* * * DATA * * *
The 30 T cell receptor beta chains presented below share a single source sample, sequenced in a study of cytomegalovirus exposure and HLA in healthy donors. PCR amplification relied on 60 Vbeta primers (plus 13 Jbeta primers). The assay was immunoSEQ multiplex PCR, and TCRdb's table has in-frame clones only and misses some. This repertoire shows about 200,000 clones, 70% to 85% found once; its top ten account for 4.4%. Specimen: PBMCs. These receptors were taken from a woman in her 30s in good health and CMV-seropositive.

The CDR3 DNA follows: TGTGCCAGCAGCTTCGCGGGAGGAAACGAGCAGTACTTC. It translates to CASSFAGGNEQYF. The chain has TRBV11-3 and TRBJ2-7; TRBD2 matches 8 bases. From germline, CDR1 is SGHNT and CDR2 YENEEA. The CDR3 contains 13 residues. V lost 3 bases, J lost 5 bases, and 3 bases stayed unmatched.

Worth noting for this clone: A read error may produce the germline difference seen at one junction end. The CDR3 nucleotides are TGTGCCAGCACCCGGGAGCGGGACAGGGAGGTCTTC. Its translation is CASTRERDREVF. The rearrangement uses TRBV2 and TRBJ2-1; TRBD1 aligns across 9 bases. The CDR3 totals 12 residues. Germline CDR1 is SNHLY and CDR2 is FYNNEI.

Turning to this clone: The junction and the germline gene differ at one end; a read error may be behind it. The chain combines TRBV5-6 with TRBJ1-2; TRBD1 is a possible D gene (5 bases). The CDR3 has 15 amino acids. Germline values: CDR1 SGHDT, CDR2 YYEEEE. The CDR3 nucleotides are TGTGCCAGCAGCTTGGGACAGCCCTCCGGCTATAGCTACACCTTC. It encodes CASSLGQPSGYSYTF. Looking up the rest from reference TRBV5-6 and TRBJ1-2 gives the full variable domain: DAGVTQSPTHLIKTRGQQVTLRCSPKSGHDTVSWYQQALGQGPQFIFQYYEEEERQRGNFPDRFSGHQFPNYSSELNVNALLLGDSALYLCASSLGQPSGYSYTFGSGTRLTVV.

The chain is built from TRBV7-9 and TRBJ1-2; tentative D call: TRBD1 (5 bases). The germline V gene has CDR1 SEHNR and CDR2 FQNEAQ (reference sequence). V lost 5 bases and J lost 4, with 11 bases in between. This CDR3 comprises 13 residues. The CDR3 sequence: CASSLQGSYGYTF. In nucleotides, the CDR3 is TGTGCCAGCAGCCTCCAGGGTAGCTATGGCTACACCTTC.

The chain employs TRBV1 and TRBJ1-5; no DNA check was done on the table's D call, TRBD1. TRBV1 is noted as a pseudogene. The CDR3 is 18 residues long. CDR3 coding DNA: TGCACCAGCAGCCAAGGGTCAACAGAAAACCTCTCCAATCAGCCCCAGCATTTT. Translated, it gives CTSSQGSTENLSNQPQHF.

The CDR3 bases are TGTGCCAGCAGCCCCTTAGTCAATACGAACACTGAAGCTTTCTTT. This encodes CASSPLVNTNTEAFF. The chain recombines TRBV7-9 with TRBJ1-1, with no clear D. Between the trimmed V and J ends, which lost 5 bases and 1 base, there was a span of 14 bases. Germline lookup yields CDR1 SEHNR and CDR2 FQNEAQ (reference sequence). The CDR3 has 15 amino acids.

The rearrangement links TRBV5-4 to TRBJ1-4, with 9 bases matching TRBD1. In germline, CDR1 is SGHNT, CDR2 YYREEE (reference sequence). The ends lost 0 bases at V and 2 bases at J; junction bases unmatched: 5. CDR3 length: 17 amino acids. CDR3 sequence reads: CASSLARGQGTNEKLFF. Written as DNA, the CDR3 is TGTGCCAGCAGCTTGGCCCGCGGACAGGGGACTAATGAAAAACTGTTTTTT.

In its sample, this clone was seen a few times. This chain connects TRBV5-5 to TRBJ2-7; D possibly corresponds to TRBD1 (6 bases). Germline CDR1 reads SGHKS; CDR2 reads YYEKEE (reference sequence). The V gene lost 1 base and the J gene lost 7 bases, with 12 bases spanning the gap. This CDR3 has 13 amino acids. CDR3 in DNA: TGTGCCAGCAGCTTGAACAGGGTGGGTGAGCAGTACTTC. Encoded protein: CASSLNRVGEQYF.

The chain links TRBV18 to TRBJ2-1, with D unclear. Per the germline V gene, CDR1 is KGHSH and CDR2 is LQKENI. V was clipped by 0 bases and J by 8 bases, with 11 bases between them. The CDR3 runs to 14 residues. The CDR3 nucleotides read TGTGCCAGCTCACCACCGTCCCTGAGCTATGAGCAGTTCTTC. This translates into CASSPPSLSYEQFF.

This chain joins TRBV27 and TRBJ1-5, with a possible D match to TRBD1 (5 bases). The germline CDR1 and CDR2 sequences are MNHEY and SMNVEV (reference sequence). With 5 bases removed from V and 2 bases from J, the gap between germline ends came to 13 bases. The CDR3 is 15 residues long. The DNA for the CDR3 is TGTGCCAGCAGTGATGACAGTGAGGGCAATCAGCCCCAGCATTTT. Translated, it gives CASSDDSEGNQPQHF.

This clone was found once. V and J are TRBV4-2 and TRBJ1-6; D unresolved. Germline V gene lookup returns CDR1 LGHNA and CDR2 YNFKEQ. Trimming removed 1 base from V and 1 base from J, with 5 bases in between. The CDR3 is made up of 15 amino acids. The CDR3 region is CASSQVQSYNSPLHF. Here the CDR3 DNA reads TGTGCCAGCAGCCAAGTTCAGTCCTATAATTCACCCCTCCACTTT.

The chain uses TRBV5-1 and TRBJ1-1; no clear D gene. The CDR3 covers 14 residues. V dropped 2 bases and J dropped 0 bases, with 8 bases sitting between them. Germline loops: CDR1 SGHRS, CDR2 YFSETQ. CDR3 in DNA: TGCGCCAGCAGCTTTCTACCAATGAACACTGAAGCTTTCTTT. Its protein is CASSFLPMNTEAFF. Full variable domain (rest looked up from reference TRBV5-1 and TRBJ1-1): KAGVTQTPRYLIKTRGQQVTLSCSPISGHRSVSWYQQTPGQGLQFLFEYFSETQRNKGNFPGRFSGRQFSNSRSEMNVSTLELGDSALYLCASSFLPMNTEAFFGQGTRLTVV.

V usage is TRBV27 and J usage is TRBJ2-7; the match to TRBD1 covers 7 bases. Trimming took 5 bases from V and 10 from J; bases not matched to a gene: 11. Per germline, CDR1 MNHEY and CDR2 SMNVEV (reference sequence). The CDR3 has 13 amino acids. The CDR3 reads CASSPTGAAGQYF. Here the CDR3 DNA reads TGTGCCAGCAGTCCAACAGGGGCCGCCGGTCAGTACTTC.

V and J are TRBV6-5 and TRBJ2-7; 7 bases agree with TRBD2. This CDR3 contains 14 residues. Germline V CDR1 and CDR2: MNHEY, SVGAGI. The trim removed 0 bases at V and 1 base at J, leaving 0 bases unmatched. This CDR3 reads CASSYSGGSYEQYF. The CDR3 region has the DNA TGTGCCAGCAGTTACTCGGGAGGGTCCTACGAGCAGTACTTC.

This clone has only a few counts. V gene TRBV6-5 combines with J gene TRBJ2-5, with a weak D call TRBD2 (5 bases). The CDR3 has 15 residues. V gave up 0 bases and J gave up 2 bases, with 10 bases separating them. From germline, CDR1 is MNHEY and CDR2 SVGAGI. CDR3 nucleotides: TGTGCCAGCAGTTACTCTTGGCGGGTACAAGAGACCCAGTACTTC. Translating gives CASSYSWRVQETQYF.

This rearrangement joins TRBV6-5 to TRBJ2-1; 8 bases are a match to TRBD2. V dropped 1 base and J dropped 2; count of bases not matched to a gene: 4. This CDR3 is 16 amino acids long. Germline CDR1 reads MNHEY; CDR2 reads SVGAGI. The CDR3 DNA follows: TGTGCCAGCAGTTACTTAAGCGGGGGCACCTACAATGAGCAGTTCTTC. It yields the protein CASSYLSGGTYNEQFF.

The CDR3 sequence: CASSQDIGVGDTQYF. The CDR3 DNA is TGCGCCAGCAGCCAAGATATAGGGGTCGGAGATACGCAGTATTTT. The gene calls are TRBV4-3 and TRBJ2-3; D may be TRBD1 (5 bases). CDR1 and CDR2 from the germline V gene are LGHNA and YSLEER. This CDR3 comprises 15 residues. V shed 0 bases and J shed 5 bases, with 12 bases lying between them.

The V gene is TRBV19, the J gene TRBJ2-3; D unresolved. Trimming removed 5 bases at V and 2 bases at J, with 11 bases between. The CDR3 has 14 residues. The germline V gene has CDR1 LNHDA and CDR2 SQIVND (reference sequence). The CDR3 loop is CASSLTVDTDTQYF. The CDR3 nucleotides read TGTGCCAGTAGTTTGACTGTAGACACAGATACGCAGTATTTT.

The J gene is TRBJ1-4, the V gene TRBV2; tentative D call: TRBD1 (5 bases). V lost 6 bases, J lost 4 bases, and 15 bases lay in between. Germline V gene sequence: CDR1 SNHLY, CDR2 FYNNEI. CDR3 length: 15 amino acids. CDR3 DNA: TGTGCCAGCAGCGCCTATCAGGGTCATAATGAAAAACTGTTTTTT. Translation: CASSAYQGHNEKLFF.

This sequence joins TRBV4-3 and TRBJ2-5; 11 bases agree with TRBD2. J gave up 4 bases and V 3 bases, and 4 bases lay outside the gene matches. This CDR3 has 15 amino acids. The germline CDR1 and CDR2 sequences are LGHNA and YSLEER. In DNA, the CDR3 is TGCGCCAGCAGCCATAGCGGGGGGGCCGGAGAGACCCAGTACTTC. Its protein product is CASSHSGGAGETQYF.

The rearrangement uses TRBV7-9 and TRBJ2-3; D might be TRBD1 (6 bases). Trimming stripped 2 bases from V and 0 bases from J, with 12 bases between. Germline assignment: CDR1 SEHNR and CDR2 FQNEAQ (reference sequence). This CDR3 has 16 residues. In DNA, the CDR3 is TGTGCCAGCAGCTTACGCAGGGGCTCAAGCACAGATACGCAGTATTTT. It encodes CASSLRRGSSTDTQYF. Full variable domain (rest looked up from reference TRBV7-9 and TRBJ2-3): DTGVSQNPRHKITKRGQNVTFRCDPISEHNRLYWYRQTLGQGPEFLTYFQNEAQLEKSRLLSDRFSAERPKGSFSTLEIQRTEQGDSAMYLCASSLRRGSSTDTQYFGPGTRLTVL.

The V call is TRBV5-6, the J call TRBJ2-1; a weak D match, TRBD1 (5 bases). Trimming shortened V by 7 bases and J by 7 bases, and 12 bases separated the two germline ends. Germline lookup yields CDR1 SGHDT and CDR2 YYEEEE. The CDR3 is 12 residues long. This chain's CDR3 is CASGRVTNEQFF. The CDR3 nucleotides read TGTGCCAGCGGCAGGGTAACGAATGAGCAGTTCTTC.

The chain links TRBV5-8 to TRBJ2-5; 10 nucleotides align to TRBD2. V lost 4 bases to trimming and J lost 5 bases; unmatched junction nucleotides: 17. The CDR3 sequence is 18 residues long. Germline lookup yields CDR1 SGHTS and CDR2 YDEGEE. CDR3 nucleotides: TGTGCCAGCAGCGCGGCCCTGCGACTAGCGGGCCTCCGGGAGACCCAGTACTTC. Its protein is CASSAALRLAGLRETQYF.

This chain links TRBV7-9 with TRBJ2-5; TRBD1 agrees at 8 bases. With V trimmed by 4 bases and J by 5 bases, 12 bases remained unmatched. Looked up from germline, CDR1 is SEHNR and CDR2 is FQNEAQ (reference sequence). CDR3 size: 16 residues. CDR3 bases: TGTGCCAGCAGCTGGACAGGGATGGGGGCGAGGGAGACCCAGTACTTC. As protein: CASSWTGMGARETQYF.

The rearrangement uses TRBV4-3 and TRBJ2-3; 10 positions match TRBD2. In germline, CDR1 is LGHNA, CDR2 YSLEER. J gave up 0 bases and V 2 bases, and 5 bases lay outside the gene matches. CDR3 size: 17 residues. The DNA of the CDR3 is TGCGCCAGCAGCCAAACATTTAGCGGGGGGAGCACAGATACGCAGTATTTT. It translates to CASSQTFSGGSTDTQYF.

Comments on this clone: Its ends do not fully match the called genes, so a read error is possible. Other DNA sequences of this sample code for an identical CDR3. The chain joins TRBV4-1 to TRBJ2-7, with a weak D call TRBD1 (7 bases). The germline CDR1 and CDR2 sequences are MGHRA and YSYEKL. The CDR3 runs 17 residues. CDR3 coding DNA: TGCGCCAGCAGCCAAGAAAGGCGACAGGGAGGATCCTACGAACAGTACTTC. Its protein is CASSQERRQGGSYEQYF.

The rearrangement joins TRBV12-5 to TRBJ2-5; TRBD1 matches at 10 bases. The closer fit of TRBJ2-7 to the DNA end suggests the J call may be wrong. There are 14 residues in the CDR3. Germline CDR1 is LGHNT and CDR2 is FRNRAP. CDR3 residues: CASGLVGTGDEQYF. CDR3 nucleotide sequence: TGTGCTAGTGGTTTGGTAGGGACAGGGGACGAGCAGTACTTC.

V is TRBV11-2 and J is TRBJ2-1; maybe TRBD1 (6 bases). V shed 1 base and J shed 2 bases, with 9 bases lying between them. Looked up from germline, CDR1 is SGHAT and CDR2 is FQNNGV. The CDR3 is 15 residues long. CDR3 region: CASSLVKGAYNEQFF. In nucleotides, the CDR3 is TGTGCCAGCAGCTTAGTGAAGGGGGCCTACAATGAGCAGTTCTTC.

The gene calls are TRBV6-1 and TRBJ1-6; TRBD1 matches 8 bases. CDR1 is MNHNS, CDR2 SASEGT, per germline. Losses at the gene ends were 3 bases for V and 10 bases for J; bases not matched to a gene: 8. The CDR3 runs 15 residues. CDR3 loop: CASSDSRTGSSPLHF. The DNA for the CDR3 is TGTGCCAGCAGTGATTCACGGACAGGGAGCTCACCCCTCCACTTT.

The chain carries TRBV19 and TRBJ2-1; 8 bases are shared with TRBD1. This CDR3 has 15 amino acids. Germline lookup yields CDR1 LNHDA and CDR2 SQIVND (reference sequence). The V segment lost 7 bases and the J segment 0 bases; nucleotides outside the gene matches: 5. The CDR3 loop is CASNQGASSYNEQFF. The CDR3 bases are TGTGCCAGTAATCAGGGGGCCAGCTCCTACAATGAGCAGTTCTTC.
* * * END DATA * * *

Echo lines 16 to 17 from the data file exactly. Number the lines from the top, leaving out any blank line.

This clone has only a few counts. V gene TRBV6-5 combines with J gene TRBJ2-5, with a weak D call TRBD2 (5 bases). The CDR3 has 15 residues. V gave up 0 bases and J gave up 2 bases, with 10 bases separating them. From germline, CDR1 is MNHEY and CDR2 SVGAGI. CDR3 nucleotides: TGTGCCAGCAGTTACTCTTGGCGGGTACAAGAGACCCAGTACTTC. Translating gives CASSYSWRVQETQYF.

This rearrangement joins TRBV6-5 to TRBJ2-1; 8 bases are a match to TRBD2. V dropped 1 base and J dropped 2; count of bases not matched to a gene: 4. This CDR3 is 16 amino acids long. Germline CDR1 reads MNHEY; CDR2 reads SVGAGI. The CDR3 DNA follows: TGTGCCAGCAGTTACTTAAGCGGGGGCACCTACAATGAGCAGTTCTTC. It yields the protein CASSYLSGGTYNEQFF.